Epic’s Rod Fergusson Talks ‘Gears of War 3’

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We worked really hard to try to eliminate that hindrance, by actually giving you a speed boost when using cover. So as you approach cover and you press A, you can slide into cover from a reasonably far distance. And we give you that sort of speed, and you can cover-slip around corners, which gives you a little boost of speed.

You can SWAT-turn between two pieces of cover, which allows you to move faster side to side. This idea of creating what we call “horizontal platformer,” with the ability to kind of hop from cover to cover and move quickly through the environment.

One of the goals early on was, can you move through the environment faster, taking cover than you could have just roadie-running through it. And that was always something we tried to focus on, trying to make it as fluid as possible, and actually be an advantage rather than being something you felt was a burden.

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You talk about making a mechanic an advantageanother thing that’s become a signature of playing a Gears of War game is the active reload. And it’s really impressive how that concept has wound up in other games, to the point where the independent game developer Chris Hecker, he’s talking about adding something like that in the game that he’s working on, Spy Party. What is it about active reload that made it so sticky with people who play Gears?

I think it’s taking something that is usually a passive activity or a moment of vulnerability, and it’s putting a little game-ism to it; it allows you to get some risk-versus-reward. The notion that I can do nothing and I’ll just play it normally, I can roll the dice and gamble, and try to do it faster and get a damage boost, and reload quicker.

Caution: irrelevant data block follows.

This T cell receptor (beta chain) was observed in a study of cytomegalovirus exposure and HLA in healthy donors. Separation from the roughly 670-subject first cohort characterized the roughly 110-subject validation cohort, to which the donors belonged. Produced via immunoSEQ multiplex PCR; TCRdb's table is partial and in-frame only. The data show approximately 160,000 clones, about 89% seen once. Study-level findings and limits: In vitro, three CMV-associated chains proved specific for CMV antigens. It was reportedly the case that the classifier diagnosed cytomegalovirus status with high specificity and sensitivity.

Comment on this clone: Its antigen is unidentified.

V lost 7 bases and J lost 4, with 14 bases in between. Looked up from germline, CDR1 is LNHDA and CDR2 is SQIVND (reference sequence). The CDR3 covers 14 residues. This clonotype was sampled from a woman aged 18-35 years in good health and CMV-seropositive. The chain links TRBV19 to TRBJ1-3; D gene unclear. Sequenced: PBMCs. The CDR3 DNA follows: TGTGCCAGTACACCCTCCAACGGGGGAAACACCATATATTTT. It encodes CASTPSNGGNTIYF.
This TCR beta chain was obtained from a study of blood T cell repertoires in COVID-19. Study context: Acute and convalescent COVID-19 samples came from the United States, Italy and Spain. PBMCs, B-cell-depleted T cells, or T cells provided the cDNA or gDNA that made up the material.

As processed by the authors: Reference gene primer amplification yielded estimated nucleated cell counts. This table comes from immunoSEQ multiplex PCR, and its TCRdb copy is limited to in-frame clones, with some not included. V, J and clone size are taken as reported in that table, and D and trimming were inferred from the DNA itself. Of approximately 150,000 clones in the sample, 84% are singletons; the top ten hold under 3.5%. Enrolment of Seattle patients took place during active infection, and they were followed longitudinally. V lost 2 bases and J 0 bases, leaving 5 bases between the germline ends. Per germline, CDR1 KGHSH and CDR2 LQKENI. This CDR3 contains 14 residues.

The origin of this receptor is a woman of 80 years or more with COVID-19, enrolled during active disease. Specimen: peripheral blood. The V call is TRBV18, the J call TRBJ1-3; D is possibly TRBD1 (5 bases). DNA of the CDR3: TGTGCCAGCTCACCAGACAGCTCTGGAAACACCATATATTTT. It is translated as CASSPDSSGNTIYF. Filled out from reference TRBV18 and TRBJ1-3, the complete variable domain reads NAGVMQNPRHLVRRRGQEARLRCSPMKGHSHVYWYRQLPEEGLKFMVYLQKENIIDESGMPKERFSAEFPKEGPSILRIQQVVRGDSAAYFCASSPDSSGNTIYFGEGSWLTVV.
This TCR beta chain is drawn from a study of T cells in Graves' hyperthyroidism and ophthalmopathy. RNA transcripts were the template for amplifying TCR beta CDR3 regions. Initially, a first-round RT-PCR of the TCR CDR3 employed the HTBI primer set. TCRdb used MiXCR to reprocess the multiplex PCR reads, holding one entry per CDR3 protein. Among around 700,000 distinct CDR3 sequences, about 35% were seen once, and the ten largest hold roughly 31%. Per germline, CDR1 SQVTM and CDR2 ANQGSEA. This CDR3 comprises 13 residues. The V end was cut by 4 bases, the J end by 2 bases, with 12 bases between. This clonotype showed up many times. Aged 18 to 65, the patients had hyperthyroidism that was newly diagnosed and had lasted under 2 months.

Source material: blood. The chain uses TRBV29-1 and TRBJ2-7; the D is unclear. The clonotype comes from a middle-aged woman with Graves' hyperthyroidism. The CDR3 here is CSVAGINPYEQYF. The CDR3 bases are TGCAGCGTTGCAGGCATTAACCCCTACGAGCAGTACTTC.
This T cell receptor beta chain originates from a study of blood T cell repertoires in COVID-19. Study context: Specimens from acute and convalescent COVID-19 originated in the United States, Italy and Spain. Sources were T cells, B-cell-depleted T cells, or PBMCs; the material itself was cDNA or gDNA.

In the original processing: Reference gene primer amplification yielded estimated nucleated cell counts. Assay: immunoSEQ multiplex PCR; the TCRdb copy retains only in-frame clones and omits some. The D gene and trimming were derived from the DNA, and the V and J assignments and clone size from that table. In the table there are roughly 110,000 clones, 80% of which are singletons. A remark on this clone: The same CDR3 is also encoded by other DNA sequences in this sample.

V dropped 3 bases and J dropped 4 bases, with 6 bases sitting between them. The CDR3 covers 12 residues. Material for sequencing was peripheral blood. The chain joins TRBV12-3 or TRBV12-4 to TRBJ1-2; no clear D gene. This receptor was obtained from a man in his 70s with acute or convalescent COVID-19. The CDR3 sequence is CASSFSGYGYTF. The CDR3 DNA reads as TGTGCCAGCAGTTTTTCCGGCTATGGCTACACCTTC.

But, of course, it has the downside. I could jam my gun and it could hinder my ability to fight. So it’s having that notion of taking a vulnerable passive moment and turning it into an active moment where people are still engaged with the game. They’re not just pressing a button and waiting one-and-a-half seconds for something to complete. They can stay engaged.

Actually, I have been kind of surprised, as much as things like “Horde” mode have been picked up by other developers. I was actually kind of surprised that it’s taken a little while for “active reload” to kind of get people to start leveraging that idea. Basically, I didn’t see it hardly at all during the timeframe around the Gears 1, early Gears 2 timeframe. It’s only recently that I’ve seen things that look like they’ve been inspired by active reload.

Right. That’s not the case with Horde Mode, though. One of the ways that you can tell it’s been a huge innovation is how quickly and obviously other games have aped it. I think those two words have become synonymous with the whole style of multiplayer. I know some of the changes that are coming for Horde Mode in Gears 3, but what do you think is the key ingredient there in terms of, “Here’s what ‘Horde Mode’ is and here’s what it isn’t?” Can you give me an example of something you would never add to Horde Mode because it would just break it?

Oh, what would we never add to Horde Mode because it would just break it. I’m sure you want a more specific answer, but to give you a slightly more generic answer, one of the things we were really afraid of was too much complexity. To use an MMO term, PVE, when you play it Player vs. Enemy versus Player vs. Player. Horde is a PVE experience.

A lot of people, sometimes if their skills are not where they want them to be in a Player vs. Player competitive multiplayer session, a lot of people can fall back to Horde to have that same kind of experience. Only they’re playing against A.I. so it’s not as stressful on a person who is maybe not as good.

And so I think one of the things we had to be really careful of when we were going from Horde 1 to Gears 3’s Horde 2, was this notion of wanting to provide depth, variety and persistence, but not wanting to make it so complex that people don’t feel like it’s something they can go to as a place where they still feel comfortable playing.

And that’s what Horde is, it’s a co-op friend experience where it’s a bunch of humans abusing the A.I. to see if they can survive the 50 waves. That sort of experience means that it needs to be quickly understood.

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